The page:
This paper provides an overview of my current research project- a book-length study of modern Britain in crisis. The paper begins with a brief definition of the term crisis. It then presents the argument that Britain has suffered from a chronic and interlinked set of crises - political, socio-economic, ideological and cultural in character- since the financial crash of 2007-8. The chaos of Brexit is the most recent manifestation of crisis.
I then consider the underpinnings of these crises and highlight the contrasting ways in which the major mainstream political institutions- the Conservative Party, the Labour Party and the Scottish National Party- have viewed them and what their attitudes to the EU and Brexit reveal about their notions of national identity and 'liberation'.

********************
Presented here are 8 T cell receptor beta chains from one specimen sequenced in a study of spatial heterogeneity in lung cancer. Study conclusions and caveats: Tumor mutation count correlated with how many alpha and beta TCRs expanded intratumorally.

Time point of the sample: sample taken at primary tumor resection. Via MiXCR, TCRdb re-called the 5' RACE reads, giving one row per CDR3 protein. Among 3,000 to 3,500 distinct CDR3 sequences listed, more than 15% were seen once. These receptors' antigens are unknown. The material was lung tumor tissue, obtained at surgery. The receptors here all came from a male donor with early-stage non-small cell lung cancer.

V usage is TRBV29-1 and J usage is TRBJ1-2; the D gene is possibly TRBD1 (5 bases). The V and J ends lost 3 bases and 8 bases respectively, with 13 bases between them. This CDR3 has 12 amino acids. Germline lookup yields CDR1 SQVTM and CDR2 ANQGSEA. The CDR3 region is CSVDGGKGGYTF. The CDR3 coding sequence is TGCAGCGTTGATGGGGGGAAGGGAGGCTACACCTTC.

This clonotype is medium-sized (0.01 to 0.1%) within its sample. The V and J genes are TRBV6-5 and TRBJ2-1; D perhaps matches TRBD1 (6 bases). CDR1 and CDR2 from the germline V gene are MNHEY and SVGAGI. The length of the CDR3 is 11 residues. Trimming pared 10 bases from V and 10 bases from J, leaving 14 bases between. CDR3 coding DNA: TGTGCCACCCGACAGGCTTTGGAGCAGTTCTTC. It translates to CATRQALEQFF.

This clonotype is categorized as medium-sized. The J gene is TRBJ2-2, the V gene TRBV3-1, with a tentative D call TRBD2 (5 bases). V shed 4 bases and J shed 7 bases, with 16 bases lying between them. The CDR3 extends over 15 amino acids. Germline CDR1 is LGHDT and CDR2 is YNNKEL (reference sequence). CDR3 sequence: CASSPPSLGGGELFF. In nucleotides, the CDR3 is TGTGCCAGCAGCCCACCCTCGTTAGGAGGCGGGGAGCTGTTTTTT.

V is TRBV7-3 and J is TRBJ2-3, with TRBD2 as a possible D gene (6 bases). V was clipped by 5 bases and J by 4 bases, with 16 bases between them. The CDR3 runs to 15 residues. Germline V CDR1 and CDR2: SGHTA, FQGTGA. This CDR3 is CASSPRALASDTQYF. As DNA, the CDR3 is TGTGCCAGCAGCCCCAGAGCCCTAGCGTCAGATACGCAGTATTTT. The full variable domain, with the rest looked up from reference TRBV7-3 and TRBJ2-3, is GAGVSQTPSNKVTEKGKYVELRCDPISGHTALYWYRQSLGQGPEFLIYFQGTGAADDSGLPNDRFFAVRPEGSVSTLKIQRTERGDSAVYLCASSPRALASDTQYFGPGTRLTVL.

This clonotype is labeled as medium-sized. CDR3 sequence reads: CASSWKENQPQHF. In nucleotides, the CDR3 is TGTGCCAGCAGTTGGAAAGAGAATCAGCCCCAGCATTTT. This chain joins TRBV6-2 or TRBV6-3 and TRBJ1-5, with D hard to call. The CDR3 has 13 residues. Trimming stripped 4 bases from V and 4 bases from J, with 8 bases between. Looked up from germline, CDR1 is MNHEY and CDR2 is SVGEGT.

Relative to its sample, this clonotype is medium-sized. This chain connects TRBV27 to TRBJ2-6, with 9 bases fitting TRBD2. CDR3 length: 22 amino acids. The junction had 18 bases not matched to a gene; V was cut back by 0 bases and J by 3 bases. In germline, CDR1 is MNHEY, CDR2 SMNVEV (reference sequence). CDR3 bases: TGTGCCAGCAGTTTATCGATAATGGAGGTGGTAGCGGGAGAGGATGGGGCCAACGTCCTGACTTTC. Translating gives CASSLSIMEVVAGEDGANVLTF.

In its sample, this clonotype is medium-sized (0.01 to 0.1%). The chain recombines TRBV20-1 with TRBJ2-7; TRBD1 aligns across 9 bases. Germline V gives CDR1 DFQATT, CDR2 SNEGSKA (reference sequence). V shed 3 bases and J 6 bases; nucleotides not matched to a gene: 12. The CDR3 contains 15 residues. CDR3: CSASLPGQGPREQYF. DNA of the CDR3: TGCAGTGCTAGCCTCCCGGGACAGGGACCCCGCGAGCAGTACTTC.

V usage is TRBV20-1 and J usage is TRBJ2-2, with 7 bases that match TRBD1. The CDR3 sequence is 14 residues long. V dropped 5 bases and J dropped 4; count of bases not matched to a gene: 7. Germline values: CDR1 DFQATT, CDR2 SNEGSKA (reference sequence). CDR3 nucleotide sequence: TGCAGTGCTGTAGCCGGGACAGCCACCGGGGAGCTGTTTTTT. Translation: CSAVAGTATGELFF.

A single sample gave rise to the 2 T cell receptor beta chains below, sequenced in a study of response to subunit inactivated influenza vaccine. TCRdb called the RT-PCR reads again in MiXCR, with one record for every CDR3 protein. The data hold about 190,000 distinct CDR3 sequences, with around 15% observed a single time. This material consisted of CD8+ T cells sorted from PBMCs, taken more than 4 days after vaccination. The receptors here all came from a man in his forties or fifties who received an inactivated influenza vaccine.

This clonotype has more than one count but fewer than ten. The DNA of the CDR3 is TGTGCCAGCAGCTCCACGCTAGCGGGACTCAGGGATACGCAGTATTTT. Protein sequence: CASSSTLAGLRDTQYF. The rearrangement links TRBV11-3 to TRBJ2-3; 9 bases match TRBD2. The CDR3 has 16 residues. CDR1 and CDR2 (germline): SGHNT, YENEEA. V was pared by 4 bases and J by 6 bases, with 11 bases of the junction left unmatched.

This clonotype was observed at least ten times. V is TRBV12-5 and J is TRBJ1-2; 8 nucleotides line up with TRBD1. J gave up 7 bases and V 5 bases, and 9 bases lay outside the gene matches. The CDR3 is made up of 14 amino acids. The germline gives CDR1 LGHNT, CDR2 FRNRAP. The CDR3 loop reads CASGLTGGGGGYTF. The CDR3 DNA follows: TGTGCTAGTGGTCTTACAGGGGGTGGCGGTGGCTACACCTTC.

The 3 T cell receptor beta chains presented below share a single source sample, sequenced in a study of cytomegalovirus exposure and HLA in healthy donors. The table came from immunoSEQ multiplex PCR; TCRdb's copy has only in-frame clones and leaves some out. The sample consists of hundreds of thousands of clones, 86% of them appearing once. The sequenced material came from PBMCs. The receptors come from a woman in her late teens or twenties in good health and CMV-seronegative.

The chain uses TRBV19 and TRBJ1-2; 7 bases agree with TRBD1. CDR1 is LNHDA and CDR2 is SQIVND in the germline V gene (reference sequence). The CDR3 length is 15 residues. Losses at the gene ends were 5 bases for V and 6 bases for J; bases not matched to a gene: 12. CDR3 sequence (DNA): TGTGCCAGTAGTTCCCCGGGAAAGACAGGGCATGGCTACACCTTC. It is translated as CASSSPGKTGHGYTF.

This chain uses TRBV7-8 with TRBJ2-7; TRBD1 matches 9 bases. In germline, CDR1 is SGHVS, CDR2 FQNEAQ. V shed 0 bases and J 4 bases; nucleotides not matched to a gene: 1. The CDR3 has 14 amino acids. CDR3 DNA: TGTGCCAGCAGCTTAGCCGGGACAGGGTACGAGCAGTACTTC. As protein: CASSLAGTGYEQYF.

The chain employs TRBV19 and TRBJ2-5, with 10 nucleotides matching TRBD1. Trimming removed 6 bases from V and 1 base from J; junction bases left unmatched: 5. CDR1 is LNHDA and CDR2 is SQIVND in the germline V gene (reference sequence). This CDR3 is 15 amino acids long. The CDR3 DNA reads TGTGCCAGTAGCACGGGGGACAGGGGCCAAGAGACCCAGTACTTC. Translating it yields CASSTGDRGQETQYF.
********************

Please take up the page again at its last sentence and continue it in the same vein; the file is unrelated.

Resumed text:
The Conclusion explores possible ways out of the current crisis and asks participants to consider Australian and other external perspectives on the British situation.
Neville Kirk, Emeritus Professor of Social and Labour History, has published widely in the fields of modern British history, comparative British, US and Australasian labour history and transnational history. His most recent publication is Transnational Radicalism and the Connected Lives of Tom Mann and Robert Samuel Ross (Liverpool: Liverpool University Press, 2017).